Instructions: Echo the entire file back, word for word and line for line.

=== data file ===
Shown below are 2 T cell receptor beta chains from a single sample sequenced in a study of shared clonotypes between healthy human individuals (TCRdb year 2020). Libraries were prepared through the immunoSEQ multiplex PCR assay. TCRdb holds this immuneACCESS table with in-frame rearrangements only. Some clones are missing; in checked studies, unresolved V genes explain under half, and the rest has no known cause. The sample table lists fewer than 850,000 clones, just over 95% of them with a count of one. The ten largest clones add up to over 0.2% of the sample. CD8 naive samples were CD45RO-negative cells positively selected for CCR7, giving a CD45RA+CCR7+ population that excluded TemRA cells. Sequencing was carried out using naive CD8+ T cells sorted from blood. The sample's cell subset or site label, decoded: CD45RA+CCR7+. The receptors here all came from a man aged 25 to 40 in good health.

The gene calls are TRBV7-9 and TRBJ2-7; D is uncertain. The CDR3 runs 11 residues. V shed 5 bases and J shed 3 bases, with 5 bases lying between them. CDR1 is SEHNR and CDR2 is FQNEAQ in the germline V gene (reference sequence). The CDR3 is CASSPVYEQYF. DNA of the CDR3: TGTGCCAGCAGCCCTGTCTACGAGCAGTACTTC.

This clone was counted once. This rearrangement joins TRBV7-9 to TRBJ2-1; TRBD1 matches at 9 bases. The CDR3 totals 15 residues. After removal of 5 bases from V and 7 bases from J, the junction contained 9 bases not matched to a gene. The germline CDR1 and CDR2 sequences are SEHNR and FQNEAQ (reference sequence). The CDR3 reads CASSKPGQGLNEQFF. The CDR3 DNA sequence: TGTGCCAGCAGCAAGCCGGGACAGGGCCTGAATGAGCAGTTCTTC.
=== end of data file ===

Shown below are 2 T cell receptor beta chains from a single sample sequenced in a study of shared clonotypes between healthy human individuals (TCRdb year 2020). Libraries were prepared through the immunoSEQ multiplex PCR assay. TCRdb holds this immuneACCESS table with in-frame rearrangements only. Some clones are missing; in checked studies, unresolved V genes explain under half, and the rest has no known cause. The sample table lists fewer than 850,000 clones, just over 95% of them with a count of one. The ten largest clones add up to over 0.2% of the sample. CD8 naive samples were CD45RO-negative cells positively selected for CCR7, giving a CD45RA+CCR7+ population that excluded TemRA cells. Sequencing was carried out using naive CD8+ T cells sorted from blood. The sample's cell subset or site label, decoded: CD45RA+CCR7+. The receptors here all came from a man aged 25 to 40 in good health.

The gene calls are TRBV7-9 and TRBJ2-7; D is uncertain. The CDR3 runs 11 residues. V shed 5 bases and J shed 3 bases, with 5 bases lying between them. CDR1 is SEHNR and CDR2 is FQNEAQ in the germline V gene (reference sequence). The CDR3 is CASSPVYEQYF. DNA of the CDR3: TGTGCCAGCAGCCCTGTCTACGAGCAGTACTTC.

This clone was counted once. This rearrangement joins TRBV7-9 to TRBJ2-1; TRBD1 matches at 9 bases. The CDR3 totals 15 residues. After removal of 5 bases from V and 7 bases from J, the junction contained 9 bases not matched to a gene. The germline CDR1 and CDR2 sequences are SEHNR and FQNEAQ (reference sequence). The CDR3 reads CASSKPGQGLNEQFF. The CDR3 DNA sequence: TGTGCCAGCAGCAAGCCGGGACAGGGCCTGAATGAGCAGTTCTTC.